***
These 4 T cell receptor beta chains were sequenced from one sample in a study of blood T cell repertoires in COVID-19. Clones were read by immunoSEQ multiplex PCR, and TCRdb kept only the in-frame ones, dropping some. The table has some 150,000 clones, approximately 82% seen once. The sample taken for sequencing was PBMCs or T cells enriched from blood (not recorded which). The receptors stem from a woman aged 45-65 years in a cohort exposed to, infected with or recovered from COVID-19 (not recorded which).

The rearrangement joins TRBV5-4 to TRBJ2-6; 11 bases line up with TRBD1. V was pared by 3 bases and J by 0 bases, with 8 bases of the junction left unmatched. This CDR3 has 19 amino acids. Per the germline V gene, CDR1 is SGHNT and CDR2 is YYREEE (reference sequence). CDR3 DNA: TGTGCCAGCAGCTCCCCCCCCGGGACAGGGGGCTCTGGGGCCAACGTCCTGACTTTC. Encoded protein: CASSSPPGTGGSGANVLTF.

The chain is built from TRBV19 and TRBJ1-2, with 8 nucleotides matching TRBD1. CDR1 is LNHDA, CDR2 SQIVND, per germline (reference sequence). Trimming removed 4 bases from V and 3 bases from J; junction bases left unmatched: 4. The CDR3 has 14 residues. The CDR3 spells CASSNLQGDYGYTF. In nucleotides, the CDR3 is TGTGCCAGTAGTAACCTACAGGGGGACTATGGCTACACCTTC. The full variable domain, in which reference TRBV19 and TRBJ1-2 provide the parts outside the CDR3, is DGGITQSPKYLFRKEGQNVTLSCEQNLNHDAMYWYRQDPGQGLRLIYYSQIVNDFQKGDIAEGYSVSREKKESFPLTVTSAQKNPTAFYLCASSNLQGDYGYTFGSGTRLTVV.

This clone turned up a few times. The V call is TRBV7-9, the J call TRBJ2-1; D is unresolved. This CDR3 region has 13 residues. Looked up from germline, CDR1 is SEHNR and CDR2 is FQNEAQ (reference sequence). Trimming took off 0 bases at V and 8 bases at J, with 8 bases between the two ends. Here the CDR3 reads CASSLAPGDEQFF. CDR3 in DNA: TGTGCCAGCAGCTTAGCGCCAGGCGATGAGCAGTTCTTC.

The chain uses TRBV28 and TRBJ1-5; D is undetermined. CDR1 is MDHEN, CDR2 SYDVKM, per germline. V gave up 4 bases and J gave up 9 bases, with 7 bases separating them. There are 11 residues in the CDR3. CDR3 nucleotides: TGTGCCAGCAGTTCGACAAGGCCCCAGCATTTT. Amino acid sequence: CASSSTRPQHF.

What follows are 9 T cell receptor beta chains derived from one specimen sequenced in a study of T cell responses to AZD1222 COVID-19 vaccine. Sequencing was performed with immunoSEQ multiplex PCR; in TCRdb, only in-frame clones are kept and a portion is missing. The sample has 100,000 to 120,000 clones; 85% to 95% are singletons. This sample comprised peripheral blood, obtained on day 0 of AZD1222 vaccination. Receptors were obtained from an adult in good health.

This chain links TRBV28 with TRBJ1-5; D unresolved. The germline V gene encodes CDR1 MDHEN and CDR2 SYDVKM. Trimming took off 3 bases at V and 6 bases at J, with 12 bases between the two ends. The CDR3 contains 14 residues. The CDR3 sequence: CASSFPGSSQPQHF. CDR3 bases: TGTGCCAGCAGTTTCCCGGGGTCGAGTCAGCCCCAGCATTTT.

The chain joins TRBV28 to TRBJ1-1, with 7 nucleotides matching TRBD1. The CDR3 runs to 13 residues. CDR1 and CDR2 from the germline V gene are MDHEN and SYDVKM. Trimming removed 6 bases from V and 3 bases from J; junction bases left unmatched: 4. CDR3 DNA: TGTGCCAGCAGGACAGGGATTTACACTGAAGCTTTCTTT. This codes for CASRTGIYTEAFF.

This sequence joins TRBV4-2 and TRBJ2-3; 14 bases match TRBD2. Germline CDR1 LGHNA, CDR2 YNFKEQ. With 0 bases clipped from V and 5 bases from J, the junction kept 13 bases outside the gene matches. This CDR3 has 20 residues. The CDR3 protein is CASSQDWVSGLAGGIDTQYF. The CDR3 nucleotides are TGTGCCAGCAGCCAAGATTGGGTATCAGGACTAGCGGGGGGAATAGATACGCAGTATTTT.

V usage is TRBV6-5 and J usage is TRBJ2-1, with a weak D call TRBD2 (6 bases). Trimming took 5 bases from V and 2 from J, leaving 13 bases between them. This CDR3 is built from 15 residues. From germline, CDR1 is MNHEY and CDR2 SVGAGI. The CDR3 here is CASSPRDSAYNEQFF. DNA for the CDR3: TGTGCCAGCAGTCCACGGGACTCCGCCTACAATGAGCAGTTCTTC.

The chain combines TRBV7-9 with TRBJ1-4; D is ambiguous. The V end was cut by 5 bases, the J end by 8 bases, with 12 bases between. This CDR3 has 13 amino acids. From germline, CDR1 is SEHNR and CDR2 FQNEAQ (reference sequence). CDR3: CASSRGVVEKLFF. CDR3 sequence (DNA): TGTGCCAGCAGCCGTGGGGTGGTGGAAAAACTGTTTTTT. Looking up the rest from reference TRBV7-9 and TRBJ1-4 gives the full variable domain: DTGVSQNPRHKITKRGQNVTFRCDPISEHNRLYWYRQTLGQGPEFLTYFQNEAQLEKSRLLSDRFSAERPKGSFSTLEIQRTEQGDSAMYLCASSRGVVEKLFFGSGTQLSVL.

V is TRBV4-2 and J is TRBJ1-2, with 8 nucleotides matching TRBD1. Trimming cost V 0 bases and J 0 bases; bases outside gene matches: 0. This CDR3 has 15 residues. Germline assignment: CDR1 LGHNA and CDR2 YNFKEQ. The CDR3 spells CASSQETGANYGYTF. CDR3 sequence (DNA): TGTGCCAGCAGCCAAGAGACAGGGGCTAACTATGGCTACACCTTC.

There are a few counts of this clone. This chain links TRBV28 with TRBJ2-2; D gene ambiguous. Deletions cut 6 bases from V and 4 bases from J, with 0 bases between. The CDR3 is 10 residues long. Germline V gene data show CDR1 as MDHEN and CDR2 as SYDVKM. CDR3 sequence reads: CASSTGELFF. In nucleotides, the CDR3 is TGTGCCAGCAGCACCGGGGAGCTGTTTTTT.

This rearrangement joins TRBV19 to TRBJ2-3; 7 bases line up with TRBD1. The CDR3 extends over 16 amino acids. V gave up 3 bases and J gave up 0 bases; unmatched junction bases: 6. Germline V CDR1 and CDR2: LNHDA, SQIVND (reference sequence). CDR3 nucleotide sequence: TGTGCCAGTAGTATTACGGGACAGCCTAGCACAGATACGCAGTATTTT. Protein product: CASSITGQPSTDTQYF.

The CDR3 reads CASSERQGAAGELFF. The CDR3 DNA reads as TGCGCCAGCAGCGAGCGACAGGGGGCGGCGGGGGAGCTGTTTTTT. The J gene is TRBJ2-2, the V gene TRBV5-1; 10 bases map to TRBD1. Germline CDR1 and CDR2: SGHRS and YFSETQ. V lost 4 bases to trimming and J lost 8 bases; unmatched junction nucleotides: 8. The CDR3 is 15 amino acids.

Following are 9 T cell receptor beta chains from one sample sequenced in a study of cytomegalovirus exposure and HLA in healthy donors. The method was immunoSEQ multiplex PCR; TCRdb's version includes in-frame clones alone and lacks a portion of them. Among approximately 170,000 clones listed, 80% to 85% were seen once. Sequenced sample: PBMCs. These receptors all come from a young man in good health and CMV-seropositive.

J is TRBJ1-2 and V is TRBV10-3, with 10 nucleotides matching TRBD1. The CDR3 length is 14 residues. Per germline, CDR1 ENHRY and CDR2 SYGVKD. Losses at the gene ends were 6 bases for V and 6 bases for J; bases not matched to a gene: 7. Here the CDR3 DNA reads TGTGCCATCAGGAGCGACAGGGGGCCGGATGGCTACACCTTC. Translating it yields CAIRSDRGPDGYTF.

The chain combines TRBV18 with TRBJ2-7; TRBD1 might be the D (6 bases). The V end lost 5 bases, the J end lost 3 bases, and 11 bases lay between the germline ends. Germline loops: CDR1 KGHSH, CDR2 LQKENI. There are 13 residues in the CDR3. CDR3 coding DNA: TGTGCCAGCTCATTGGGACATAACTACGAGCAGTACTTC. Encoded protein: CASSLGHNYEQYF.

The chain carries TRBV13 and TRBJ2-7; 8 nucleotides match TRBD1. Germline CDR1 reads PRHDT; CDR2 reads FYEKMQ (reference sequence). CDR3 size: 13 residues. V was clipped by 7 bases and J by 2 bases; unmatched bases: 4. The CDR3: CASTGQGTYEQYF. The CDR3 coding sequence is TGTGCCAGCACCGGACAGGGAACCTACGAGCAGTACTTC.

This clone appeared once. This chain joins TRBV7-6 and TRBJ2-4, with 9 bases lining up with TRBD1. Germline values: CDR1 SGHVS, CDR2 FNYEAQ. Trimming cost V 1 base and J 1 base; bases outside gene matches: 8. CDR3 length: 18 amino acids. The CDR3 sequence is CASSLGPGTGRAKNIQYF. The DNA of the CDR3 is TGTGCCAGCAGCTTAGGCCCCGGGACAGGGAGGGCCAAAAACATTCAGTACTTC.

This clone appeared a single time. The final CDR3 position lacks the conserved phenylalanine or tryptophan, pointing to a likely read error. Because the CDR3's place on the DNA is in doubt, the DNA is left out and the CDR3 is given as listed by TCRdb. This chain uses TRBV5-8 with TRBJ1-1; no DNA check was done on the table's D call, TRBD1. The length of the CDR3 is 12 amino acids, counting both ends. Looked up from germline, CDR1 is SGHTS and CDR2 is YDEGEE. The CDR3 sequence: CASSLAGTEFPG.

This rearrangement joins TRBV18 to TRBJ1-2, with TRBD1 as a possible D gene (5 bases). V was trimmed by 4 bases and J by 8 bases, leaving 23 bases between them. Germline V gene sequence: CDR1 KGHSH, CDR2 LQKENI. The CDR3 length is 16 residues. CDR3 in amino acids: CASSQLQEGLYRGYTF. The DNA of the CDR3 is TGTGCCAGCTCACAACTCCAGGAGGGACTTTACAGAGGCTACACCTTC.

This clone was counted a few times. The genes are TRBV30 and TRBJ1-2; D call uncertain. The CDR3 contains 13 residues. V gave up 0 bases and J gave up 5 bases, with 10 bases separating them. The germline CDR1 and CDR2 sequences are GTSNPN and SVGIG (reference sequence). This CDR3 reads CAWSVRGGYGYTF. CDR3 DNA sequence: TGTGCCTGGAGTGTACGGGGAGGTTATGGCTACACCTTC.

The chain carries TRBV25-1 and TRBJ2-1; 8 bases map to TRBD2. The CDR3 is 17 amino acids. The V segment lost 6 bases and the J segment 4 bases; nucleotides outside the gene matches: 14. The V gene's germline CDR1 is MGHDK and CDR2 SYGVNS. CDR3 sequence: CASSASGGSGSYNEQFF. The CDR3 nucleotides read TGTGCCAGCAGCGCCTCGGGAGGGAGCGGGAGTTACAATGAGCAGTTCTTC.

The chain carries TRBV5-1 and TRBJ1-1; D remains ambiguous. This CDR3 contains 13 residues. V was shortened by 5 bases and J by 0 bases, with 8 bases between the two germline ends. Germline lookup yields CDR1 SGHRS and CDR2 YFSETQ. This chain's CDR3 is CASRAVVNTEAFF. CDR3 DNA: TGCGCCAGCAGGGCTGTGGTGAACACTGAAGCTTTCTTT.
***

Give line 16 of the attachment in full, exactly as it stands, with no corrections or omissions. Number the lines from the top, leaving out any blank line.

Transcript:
Following are 9 T cell receptor beta chains from one sample sequenced in a study of cytomegalovirus exposure and HLA in healthy donors. The method was immunoSEQ multiplex PCR; TCRdb's version includes in-frame clones alone and lacks a portion of them. Among approximately 170,000 clones listed, 80% to 85% were seen once. Sequenced sample: PBMCs. These receptors all come from a young man in good health and CMV-seropositive.